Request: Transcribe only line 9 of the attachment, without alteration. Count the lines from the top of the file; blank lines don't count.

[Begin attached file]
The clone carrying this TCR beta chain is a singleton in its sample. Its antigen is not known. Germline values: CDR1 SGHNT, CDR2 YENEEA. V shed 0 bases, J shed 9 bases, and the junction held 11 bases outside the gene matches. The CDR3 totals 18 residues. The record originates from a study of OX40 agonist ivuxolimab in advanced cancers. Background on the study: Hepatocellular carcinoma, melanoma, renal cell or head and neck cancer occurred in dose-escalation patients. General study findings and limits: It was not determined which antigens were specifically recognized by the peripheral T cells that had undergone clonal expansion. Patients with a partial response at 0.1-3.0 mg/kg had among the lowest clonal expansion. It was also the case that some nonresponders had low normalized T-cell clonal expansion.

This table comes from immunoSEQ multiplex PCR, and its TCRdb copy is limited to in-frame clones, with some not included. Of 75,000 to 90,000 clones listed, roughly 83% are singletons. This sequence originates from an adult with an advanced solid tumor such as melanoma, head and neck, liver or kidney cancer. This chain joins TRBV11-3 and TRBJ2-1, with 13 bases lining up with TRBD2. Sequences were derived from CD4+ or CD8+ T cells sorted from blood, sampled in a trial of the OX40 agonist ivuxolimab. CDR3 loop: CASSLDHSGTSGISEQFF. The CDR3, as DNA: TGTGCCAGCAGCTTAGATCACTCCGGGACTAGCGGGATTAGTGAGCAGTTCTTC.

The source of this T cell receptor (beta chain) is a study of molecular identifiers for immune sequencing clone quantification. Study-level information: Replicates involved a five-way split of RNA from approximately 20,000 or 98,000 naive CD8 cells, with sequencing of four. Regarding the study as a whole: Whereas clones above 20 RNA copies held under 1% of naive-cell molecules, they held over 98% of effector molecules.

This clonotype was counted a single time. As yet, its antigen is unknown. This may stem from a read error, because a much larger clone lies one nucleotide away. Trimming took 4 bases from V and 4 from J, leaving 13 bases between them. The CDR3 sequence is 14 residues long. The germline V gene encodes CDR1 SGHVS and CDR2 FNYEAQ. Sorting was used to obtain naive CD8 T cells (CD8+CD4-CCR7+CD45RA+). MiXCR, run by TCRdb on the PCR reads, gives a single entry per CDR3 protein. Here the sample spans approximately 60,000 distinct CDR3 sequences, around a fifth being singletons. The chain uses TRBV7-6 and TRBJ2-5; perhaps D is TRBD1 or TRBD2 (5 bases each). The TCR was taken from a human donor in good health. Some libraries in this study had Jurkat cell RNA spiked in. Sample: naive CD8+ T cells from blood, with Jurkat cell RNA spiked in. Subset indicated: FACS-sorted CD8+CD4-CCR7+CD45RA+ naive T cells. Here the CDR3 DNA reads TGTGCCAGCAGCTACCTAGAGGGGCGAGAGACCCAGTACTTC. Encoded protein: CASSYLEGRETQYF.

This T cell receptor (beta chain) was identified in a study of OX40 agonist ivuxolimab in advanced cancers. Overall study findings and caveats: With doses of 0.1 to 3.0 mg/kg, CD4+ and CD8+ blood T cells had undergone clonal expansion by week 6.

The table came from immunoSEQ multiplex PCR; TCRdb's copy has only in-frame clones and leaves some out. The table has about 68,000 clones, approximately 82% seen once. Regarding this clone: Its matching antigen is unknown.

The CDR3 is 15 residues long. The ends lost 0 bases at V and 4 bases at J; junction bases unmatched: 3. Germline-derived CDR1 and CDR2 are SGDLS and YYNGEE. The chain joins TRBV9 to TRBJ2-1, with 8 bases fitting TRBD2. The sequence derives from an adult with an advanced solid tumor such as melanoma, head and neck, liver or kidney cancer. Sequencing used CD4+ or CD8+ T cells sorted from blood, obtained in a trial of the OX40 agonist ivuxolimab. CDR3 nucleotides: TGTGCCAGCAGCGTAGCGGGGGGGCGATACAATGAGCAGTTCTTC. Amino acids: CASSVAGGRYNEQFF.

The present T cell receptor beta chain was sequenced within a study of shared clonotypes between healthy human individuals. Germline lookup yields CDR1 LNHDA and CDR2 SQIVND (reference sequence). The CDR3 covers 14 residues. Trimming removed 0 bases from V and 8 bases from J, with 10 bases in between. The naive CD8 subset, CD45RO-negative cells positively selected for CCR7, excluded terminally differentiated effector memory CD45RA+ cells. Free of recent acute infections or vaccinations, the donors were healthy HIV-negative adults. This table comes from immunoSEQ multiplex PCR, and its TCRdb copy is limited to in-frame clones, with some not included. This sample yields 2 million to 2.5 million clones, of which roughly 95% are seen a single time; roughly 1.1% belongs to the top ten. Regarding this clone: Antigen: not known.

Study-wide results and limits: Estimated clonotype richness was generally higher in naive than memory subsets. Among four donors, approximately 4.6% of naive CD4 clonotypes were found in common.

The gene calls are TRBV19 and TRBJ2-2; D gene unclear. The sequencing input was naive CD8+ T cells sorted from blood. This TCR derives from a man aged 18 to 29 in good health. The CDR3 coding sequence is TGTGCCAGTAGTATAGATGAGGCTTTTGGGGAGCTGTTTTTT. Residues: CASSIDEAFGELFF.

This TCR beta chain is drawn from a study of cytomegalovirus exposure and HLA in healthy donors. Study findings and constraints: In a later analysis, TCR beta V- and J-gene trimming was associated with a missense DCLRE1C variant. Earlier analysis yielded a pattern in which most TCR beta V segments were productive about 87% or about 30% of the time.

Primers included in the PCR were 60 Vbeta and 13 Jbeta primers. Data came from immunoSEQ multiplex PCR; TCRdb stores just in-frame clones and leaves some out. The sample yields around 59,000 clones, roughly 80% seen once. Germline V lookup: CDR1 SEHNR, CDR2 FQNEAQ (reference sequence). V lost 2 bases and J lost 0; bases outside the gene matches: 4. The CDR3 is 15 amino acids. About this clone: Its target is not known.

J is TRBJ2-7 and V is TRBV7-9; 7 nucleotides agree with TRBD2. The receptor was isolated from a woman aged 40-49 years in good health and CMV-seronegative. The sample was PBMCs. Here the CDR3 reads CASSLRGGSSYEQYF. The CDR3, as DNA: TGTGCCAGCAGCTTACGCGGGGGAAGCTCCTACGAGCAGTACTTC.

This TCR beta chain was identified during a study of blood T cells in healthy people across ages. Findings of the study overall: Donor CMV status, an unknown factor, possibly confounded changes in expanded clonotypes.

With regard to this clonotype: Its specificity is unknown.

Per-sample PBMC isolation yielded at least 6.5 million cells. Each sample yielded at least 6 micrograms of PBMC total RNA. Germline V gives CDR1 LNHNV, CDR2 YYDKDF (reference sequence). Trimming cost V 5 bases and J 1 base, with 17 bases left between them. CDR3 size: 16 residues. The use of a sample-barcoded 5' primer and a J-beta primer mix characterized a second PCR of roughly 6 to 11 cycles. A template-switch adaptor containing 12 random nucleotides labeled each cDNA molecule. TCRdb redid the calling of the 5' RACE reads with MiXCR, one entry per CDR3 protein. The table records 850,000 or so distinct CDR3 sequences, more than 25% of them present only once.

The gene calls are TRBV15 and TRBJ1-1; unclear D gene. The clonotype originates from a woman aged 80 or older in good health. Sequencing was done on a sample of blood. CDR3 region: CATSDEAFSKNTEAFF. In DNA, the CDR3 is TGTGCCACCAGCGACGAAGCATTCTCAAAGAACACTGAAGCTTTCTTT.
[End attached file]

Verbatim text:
Study-wide results and limits: Estimated clonotype richness was generally higher in naive than memory subsets. Among four donors, approximately 4.6% of naive CD4 clonotypes were found in common.